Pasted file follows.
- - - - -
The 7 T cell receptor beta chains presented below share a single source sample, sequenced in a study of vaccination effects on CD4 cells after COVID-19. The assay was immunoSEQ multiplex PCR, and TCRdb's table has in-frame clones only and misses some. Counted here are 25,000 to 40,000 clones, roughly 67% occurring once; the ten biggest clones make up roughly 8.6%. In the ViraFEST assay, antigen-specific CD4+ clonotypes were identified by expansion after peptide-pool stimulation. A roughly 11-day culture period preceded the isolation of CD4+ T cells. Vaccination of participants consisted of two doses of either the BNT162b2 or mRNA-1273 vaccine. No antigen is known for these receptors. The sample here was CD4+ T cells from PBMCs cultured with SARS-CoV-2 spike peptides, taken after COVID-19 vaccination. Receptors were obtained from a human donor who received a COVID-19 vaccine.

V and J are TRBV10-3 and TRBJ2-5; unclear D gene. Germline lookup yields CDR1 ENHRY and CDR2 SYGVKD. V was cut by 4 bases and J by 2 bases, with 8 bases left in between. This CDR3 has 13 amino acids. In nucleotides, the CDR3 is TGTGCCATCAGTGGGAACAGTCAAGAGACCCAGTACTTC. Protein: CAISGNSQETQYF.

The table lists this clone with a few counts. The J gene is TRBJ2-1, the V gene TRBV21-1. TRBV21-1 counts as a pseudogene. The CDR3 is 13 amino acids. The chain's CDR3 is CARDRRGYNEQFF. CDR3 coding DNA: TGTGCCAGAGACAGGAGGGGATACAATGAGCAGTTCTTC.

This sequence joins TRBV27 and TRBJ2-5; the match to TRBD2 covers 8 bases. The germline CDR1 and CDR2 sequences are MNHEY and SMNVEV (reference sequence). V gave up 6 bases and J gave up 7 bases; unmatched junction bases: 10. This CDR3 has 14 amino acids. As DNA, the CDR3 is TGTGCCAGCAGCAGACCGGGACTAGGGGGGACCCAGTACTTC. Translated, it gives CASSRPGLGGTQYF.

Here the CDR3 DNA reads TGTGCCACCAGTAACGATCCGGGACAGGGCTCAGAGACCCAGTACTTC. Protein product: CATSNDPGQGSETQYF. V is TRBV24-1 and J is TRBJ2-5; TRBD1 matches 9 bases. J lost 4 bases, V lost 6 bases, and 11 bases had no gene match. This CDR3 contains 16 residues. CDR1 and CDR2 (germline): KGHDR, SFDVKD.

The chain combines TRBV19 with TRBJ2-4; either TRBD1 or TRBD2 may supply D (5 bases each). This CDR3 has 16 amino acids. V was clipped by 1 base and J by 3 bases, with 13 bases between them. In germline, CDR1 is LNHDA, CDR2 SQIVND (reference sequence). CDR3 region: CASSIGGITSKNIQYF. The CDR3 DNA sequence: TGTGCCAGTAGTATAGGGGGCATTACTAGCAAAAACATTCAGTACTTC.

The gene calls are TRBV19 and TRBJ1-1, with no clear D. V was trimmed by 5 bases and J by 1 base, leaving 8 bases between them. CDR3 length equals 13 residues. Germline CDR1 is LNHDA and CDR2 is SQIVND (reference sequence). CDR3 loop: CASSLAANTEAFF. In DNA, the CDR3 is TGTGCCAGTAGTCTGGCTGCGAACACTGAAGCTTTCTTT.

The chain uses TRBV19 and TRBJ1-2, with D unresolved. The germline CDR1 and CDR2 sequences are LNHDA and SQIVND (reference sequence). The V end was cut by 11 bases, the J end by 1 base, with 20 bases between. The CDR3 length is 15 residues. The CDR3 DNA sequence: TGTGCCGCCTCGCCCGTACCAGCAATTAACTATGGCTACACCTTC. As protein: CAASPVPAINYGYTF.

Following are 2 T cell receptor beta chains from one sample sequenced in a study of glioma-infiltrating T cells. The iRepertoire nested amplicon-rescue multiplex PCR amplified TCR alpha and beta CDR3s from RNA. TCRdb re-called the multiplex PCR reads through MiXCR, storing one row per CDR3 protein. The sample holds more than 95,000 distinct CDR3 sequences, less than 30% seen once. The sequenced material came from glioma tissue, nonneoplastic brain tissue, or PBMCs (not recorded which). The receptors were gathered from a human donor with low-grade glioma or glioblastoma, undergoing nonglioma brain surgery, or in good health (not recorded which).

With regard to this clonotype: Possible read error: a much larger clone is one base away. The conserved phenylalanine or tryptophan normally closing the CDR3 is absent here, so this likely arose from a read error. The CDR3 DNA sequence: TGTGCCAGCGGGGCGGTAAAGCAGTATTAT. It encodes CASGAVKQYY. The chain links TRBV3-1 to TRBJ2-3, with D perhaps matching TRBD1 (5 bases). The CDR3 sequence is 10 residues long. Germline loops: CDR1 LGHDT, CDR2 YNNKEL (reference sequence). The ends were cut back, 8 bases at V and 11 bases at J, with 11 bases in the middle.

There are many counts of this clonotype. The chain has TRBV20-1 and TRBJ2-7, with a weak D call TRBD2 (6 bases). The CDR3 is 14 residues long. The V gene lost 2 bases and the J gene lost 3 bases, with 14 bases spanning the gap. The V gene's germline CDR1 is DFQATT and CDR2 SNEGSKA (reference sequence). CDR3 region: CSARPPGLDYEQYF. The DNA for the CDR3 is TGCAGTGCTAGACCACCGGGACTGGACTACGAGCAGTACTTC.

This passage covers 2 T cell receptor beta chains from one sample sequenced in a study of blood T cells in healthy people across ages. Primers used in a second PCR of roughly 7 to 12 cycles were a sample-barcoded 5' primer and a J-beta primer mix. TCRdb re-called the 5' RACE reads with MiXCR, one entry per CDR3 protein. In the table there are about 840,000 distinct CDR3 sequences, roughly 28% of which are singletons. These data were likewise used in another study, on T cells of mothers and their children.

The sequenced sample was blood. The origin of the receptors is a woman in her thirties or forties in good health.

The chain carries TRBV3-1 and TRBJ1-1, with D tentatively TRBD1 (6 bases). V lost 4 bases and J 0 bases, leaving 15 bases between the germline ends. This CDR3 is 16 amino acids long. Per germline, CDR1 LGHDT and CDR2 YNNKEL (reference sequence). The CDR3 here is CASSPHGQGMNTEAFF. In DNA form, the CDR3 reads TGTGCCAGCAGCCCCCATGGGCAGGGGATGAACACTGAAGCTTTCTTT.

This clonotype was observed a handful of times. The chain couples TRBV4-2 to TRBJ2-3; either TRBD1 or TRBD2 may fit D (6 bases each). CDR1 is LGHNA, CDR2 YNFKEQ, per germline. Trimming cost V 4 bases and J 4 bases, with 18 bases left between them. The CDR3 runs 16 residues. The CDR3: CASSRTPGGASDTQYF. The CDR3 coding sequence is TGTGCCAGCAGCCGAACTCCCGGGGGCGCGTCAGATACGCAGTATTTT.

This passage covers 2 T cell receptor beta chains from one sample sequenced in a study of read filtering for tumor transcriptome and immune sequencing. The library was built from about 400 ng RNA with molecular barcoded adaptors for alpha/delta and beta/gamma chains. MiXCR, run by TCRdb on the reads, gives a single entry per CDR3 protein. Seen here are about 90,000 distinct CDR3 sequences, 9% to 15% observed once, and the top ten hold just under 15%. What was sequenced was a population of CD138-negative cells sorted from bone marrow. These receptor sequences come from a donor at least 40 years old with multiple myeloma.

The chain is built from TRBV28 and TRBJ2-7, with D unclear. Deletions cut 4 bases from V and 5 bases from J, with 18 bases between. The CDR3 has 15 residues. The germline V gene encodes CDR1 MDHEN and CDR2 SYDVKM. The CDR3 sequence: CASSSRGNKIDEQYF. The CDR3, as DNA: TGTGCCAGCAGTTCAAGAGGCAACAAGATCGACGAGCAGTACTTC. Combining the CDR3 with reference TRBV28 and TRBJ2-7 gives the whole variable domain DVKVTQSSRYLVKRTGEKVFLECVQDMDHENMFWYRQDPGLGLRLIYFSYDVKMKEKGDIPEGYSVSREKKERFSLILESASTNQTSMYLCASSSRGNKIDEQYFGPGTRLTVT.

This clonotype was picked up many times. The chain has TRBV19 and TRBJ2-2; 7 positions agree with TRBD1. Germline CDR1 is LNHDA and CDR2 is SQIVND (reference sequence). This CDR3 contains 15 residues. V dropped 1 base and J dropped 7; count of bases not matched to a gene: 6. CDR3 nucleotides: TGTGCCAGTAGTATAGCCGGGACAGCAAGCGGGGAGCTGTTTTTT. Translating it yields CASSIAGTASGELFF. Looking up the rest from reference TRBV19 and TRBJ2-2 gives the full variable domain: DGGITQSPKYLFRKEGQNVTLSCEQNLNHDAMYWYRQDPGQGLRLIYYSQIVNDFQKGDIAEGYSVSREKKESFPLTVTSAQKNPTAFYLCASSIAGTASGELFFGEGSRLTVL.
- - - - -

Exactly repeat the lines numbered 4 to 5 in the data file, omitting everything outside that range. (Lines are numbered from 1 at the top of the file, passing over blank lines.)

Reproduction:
This sequence joins TRBV27 and TRBJ2-5; the match to TRBD2 covers 8 bases. The germline CDR1 and CDR2 sequences are MNHEY and SMNVEV (reference sequence). V gave up 6 bases and J gave up 7 bases; unmatched junction bases: 10. This CDR3 has 14 amino acids. As DNA, the CDR3 is TGTGCCAGCAGCAGACCGGGACTAGGGGGGACCCAGTACTTC. Translated, it gives CASSRPGLGGTQYF.

Here the CDR3 DNA reads TGTGCCACCAGTAACGATCCGGGACAGGGCTCAGAGACCCAGTACTTC. Protein product: CATSNDPGQGSETQYF. V is TRBV24-1 and J is TRBJ2-5; TRBD1 matches 9 bases. J lost 4 bases, V lost 6 bases, and 11 bases had no gene match. This CDR3 contains 16 residues. CDR1 and CDR2 (germline): KGHDR, SFDVKD.